There have been plenty of signs in recent weeks that D has been working on something big, developmentally. It’s hard to not get frustrated with him when his behaviour is difficult or he is prone to outbursts or just seems to be endlessly tired. I have to work hard to remind myself that a big developmental leap is lurking around the corner and he’s working hard to perfect whatever it is that is going on.
In the last week to ten days, the leap has finally revealed itself as a huge step up in his reading ability. He is able to read pretty fluently now and is in the beginning stages of taking notice of punctuation and the such. He has moved onto reading chapter books and is delighting in this new found ability. I am not convinced his comprehension is at quite the same level, but we are encouraging the reading and comprehension is something we will work on in a much more formal way in the autumn.
We are really moving on with taking the next step and his desire to read has seen him carry a stool into the bathroom whilst my mum helped me bath Em and Harry! You really can’t stop a child learning when they want to.
I wanted to share what our approach is at the moment, as I think, from the conversations I’ve had, getting a child to read feels like a momentous achievement and I often have people ask me how we have achieved this with Daniel.
Ths simple answer is – we have read, and read and read. Not a day goes by when he isn’t sat looking through books, and now sitting reading them. He spends a couple of hours a day reading. We are regular visitors to the library and we read all manner of books. We use books as the basis for crafts and play and have done so from a young age. He sees me reading and sees the pile of books I am working my way through.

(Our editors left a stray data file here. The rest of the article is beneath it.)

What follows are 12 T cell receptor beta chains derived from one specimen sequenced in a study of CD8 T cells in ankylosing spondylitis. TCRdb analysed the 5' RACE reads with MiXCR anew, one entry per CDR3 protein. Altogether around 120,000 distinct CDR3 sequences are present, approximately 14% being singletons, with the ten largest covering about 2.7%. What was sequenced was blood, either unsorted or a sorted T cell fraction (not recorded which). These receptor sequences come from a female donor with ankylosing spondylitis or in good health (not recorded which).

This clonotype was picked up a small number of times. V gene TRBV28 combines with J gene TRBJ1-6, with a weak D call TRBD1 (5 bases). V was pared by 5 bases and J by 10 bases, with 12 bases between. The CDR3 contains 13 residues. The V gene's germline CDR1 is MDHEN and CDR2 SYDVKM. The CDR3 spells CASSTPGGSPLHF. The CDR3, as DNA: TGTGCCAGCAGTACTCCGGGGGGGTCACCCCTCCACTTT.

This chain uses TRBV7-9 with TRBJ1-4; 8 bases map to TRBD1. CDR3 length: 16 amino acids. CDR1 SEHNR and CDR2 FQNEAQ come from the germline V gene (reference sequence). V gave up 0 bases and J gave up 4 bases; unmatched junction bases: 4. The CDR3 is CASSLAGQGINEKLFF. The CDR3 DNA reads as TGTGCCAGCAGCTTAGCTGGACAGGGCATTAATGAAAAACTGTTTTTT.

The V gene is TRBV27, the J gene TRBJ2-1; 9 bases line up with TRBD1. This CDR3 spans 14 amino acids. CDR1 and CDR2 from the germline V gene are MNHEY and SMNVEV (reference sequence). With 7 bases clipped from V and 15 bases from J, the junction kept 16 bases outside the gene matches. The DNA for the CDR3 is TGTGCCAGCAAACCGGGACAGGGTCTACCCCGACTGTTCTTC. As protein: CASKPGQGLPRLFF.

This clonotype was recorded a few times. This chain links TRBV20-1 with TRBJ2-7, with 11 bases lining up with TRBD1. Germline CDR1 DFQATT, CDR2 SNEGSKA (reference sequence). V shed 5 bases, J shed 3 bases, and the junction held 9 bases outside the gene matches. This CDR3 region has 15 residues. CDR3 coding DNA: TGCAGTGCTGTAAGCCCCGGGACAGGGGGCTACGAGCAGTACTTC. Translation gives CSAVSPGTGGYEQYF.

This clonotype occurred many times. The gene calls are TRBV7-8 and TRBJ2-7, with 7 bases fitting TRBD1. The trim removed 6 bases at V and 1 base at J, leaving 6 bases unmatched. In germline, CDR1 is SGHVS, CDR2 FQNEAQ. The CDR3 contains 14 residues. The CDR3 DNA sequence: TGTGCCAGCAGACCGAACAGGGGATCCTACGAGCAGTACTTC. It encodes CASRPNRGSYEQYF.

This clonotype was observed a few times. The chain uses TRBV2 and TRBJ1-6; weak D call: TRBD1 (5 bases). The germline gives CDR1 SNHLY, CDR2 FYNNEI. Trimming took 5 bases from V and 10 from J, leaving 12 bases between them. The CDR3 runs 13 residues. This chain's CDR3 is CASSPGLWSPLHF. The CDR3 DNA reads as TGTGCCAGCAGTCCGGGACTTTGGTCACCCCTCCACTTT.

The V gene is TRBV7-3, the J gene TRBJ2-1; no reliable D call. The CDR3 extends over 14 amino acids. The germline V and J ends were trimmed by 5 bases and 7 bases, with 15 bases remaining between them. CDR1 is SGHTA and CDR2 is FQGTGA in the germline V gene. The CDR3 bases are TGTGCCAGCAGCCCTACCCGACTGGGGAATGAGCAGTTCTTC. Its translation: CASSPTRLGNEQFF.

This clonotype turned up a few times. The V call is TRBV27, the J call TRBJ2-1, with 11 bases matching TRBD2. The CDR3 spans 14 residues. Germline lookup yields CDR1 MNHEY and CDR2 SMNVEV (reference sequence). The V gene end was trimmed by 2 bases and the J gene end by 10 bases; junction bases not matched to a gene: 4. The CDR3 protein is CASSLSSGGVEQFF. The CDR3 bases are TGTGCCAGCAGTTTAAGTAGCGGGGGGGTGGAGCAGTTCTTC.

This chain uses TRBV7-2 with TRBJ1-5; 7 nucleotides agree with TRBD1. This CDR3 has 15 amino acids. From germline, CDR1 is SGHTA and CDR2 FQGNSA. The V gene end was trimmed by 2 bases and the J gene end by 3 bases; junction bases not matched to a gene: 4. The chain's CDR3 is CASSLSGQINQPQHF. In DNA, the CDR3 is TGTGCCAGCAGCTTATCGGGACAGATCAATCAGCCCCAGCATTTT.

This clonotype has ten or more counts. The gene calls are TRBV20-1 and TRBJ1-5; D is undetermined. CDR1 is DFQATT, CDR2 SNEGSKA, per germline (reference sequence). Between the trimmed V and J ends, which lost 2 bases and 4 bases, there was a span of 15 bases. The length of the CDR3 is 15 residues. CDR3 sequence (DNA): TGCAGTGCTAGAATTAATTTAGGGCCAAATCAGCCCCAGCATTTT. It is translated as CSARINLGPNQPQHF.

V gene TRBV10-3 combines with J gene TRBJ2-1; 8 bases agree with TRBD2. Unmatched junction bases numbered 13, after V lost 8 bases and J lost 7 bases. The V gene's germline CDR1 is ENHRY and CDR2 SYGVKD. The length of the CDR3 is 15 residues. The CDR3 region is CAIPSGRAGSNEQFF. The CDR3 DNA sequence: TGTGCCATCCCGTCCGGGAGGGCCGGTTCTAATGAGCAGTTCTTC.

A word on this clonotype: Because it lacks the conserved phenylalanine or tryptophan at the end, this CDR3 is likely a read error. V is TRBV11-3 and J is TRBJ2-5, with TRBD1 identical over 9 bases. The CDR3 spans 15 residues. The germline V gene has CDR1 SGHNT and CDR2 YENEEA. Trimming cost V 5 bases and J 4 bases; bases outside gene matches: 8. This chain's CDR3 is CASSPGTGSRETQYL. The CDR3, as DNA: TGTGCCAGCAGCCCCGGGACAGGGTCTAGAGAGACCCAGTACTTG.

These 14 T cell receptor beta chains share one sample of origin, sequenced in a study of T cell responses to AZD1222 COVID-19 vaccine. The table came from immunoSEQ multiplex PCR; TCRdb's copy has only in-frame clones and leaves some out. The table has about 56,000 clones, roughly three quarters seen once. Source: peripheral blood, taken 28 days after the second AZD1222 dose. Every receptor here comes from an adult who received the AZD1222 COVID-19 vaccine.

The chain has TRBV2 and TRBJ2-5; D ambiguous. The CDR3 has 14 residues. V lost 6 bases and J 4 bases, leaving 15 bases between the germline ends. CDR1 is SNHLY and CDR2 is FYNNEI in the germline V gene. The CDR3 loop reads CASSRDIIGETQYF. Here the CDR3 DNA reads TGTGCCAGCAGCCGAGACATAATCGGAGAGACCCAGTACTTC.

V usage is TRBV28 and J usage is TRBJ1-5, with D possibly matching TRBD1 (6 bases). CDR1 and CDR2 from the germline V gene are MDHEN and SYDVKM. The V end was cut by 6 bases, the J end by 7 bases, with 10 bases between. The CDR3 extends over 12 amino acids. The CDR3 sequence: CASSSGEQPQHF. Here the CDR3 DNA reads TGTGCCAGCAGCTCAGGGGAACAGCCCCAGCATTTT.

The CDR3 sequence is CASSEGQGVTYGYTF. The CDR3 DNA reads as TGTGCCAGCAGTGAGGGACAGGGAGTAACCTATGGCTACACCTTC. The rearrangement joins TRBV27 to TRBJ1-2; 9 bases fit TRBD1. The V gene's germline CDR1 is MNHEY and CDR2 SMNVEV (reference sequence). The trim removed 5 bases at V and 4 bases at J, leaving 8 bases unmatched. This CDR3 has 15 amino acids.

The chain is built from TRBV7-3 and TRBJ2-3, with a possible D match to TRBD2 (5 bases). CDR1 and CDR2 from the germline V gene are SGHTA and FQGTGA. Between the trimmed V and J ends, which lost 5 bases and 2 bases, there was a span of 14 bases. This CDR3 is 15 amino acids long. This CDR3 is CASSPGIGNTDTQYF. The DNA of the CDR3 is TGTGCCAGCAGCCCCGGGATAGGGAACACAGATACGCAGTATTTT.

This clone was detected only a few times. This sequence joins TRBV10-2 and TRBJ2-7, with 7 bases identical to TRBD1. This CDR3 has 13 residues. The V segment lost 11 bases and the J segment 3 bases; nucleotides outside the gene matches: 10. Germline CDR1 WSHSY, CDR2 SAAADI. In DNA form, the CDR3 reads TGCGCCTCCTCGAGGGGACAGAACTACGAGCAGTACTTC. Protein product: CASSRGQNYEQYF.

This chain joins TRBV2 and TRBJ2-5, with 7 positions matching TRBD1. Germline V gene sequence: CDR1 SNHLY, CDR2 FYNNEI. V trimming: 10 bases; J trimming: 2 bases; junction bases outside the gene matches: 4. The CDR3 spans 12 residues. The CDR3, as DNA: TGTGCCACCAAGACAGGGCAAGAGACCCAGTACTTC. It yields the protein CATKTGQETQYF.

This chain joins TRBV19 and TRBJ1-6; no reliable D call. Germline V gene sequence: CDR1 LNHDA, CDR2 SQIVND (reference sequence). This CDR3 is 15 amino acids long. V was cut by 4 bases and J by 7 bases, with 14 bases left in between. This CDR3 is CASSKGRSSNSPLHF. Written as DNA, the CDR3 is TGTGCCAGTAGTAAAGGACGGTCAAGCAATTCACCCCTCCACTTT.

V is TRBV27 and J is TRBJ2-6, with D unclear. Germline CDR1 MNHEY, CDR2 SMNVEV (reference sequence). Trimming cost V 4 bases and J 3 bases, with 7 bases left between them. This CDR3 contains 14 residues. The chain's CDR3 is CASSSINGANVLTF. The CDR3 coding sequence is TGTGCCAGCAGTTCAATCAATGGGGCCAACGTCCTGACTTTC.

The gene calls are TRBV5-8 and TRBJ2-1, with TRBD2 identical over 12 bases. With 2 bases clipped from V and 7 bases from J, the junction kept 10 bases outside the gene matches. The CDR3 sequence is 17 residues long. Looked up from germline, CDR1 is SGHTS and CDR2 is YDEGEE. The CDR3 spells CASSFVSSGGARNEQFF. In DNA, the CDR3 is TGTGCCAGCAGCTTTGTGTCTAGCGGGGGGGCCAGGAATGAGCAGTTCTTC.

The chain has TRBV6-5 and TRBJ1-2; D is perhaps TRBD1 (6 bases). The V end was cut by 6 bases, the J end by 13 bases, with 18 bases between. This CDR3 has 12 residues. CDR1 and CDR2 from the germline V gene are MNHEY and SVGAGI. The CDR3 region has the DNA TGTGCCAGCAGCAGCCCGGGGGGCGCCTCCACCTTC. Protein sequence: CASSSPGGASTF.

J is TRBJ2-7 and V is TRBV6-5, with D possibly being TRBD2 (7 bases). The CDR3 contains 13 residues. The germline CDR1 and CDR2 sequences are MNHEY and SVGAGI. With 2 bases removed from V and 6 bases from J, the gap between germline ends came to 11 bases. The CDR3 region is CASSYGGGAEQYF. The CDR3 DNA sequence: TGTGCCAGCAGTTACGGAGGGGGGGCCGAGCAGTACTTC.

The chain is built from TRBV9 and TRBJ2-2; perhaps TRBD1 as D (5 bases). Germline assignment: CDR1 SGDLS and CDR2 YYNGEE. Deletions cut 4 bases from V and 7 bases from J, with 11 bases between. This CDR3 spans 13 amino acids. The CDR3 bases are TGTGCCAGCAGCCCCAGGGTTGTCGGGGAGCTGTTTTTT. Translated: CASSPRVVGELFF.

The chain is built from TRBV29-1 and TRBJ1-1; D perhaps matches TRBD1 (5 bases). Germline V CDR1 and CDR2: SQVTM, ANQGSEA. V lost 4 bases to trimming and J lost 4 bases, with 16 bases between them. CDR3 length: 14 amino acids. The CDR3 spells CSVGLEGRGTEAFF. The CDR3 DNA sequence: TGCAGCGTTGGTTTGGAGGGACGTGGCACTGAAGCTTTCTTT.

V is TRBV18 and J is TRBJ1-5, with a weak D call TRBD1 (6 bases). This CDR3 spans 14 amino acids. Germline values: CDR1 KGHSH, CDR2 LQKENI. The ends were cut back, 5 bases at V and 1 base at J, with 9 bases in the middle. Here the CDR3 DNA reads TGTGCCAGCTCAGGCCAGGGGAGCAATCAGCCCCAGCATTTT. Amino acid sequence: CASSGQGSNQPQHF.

We didn’t follow a particular programme but did try a number of things like Reading Eggs and the Reading Chest subscription was instrumental for him in getting him really going. Things just seemed to click for him earlier in the year and now, this last week or so, he is that much more confident and fluent in his reading. When his Panda Post arrives each week he tears it open and giggles away as he first reads it to himself then reads it aloud to his siblings.
Now we are moving on to longer chapter books we tend to share the reading; it makes it a less overwhelming task for him and he can still enjoy the being read to element too. There’s something quite special about sharing the reading of a longer chapter book together. We really like the Unicorn Academy books from Nosy Crow at the moment and are part way through one of those. These have the added benefit of keeping Em engaged too whilst Daniel practises his reading.
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it is all unicorns and ponies here at the moment. Daniel is enjoying reading these chapter books and it's nice to able to share these together. the My little pony he read himself and unicorn academy we take it in turns to read a page. I'm enjoying this next stage of reading
I am of course keeping one eye on when Em has that sudden leap in development for reading. I don’t think we will push anything until early next year, but, like her older brother, she loves reading and is often found with her head in a book or reciting stories from memory. She can recognise all her letters and can discriminate sounds in words too, so I am sure when she gets going she’ll be away.
In the next week or two, most likely towards the end of the half term break, we are going to make a start on the Mrs Wordsmith social journey pack. I am really looking forward to seeing how this works for them both – I’m already a big fan of the original Mrs Wordsmith packs and am looking forward to seeing how this social journey develops for both D and E. I’ve not yet thought about how I will do it all, but I think I might make use of the project boards we have and use those to create a word wall. It certainly looks fab and I’m thrilled to be trialling this as an ambassador for them. You’ll be able to read about how we get on with this soon.
Learning to read is such an exciting development stage for both parents and children and I think it’s the achievement I am most proud of so far.